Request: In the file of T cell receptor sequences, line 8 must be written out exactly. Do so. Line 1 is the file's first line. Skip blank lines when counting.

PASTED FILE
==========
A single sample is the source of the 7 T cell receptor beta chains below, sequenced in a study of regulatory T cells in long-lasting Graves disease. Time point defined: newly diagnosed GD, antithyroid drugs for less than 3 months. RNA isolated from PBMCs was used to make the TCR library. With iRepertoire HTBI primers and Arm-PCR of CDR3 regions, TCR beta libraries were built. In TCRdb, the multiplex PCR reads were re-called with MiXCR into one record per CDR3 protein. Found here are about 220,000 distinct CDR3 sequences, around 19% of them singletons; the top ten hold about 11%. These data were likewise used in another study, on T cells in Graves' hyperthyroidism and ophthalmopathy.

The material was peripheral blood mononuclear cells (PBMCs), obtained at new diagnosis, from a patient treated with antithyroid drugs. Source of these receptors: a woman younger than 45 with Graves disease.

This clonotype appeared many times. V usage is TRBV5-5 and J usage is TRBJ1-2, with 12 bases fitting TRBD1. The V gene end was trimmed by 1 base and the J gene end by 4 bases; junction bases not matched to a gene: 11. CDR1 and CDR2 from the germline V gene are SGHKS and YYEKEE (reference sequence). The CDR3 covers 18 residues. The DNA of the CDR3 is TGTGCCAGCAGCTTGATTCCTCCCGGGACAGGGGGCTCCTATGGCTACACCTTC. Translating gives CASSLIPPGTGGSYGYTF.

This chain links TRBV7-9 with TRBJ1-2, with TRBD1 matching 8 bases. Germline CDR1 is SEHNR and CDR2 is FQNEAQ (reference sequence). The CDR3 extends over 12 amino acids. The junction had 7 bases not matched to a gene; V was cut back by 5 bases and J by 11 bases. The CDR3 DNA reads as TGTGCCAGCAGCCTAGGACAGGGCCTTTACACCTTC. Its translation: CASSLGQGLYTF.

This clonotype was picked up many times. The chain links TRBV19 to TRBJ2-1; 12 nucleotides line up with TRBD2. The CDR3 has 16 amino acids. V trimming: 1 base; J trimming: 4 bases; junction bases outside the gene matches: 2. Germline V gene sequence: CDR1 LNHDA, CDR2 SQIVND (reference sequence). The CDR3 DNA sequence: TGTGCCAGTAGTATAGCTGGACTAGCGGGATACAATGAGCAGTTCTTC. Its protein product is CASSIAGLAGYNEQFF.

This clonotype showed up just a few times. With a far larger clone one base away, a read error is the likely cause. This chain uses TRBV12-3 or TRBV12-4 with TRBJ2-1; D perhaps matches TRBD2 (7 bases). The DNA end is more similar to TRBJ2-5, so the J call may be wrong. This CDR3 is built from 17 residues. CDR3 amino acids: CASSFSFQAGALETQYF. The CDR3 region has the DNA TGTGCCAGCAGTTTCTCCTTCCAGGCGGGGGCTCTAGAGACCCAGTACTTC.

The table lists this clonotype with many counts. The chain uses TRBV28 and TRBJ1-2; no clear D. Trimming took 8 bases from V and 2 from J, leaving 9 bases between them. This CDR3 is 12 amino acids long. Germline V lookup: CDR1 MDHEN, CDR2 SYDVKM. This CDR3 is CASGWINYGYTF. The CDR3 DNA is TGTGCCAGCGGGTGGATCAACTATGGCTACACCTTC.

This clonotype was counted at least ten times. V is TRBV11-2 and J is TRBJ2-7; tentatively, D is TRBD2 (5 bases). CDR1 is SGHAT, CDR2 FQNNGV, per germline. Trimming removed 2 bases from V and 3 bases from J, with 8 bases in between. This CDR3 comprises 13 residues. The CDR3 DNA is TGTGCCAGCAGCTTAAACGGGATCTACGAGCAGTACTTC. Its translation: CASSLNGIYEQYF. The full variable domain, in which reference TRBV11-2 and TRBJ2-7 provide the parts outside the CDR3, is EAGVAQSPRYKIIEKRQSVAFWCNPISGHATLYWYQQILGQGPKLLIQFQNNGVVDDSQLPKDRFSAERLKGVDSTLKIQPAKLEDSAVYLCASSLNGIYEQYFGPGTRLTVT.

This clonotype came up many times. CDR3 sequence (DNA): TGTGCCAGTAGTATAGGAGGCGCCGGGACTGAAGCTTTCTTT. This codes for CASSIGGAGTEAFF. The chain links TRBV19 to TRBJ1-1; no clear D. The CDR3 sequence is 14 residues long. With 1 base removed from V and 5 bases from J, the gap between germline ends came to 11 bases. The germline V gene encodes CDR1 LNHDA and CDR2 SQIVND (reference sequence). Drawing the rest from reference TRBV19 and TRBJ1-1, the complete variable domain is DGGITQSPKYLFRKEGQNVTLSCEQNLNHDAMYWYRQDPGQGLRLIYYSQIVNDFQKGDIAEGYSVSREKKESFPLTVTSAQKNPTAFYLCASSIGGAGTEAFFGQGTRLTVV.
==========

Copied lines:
This clonotype was counted at least ten times. V is TRBV11-2 and J is TRBJ2-7; tentatively, D is TRBD2 (5 bases). CDR1 is SGHAT, CDR2 FQNNGV, per germline. Trimming removed 2 bases from V and 3 bases from J, with 8 bases in between. This CDR3 comprises 13 residues. The CDR3 DNA is TGTGCCAGCAGCTTAAACGGGATCTACGAGCAGTACTTC. Its translation: CASSLNGIYEQYF. The full variable domain, in which reference TRBV11-2 and TRBJ2-7 provide the parts outside the CDR3, is EAGVAQSPRYKIIEKRQSVAFWCNPISGHATLYWYQQILGQGPKLLIQFQNNGVVDDSQLPKDRFSAERLKGVDSTLKIQPAKLEDSAVYLCASSLNGIYEQYFGPGTRLTVT.